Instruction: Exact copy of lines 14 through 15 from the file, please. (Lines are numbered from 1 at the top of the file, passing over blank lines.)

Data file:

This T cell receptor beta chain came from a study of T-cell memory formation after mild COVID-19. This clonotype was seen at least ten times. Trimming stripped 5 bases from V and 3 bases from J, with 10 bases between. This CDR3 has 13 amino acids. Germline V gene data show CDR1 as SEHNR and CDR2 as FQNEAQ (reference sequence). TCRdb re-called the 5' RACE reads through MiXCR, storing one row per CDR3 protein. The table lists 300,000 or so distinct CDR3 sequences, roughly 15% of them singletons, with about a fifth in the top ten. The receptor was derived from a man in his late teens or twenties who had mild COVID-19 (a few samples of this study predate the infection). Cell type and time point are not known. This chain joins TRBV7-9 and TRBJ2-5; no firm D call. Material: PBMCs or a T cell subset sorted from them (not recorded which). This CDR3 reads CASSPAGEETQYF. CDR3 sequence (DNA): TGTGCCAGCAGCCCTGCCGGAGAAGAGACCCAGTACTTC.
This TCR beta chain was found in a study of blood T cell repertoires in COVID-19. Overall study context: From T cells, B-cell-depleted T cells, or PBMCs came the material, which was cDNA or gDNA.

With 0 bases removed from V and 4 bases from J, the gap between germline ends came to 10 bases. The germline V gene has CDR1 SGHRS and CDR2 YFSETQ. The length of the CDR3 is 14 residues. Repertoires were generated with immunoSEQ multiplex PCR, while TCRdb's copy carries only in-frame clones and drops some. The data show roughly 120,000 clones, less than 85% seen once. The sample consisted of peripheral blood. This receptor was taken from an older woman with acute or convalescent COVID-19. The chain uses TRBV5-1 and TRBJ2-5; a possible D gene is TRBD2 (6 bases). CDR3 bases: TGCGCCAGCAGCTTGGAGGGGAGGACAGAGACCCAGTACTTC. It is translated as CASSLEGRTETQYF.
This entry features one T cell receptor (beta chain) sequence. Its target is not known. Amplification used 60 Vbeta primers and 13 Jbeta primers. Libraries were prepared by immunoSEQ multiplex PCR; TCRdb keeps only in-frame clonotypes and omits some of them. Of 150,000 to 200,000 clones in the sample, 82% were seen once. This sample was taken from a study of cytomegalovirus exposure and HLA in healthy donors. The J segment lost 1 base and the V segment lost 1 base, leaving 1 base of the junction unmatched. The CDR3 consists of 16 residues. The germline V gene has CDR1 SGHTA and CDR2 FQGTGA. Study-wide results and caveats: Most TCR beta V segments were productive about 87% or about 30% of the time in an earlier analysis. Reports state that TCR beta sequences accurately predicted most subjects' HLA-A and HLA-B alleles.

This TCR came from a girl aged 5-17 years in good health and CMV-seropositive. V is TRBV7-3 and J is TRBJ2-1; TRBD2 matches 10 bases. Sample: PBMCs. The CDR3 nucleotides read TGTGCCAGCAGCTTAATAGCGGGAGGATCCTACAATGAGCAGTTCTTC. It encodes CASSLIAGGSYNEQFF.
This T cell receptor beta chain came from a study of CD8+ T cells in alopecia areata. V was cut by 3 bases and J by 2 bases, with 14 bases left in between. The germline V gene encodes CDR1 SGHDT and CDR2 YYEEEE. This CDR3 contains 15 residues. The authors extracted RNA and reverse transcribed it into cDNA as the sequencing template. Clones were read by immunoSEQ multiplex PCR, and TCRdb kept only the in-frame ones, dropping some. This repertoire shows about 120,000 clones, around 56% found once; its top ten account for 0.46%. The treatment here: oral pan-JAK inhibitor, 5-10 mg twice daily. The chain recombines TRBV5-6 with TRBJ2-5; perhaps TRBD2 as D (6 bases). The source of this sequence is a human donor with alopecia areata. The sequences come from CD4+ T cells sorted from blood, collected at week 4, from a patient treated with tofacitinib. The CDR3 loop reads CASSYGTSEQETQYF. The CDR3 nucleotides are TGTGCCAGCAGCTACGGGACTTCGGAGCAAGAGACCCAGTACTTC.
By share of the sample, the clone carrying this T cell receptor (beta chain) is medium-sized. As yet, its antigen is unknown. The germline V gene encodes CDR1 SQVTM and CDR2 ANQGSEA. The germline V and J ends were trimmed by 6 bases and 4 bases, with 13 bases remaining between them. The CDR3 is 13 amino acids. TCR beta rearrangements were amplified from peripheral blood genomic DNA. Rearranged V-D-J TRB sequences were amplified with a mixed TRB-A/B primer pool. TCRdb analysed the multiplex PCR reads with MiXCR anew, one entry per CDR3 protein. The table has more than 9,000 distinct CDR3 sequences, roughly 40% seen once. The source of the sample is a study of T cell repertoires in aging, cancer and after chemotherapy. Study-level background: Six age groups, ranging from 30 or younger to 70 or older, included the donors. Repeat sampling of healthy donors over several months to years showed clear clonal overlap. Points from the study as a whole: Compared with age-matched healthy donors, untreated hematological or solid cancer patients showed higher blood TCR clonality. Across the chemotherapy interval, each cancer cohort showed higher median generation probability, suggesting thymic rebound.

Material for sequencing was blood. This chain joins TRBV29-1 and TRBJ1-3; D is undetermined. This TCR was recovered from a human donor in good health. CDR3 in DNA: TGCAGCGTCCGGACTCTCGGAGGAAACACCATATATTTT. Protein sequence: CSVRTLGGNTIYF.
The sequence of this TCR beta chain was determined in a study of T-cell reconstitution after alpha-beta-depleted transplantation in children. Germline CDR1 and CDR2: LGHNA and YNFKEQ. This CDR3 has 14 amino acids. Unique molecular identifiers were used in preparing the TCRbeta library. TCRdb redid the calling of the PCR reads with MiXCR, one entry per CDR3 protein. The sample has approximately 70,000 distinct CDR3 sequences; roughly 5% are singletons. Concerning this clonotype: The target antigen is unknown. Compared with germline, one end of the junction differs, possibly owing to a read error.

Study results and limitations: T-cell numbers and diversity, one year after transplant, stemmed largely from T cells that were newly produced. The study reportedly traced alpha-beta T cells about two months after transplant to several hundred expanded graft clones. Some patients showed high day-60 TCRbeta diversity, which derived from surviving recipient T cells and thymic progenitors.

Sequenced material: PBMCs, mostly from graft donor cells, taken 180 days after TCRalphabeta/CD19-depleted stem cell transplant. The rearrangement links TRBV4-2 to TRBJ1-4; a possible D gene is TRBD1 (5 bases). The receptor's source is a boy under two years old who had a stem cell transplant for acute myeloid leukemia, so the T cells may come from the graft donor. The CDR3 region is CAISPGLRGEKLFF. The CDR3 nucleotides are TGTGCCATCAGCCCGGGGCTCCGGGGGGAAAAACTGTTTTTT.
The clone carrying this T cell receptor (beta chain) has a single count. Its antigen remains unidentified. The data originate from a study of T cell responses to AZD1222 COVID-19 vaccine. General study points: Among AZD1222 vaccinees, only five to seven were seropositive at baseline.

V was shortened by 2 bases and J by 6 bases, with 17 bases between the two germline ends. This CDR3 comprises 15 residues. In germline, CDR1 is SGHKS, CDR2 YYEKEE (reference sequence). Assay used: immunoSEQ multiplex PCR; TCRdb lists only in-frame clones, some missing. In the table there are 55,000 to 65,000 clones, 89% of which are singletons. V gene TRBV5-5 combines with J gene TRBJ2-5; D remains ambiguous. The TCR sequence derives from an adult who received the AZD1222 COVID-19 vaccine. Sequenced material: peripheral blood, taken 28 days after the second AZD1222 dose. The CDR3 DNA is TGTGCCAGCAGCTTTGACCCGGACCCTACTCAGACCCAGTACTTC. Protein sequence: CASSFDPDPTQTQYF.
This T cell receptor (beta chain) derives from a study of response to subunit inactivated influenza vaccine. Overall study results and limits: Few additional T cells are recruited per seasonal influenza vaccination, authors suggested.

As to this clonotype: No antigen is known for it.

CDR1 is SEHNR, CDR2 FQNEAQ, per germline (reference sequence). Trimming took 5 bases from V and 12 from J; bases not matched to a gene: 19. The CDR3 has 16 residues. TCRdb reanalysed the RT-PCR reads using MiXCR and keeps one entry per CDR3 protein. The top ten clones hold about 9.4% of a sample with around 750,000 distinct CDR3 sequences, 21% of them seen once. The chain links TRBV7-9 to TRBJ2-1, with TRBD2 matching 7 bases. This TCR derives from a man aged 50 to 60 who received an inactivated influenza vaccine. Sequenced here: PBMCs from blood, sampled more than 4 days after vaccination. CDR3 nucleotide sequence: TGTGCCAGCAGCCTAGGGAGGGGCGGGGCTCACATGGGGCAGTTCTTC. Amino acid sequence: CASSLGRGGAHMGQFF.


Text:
This T cell receptor (beta chain) derives from a study of response to subunit inactivated influenza vaccine. Overall study results and limits: Few additional T cells are recruited per seasonal influenza vaccination, authors suggested.

As to this clonotype: No antigen is known for it.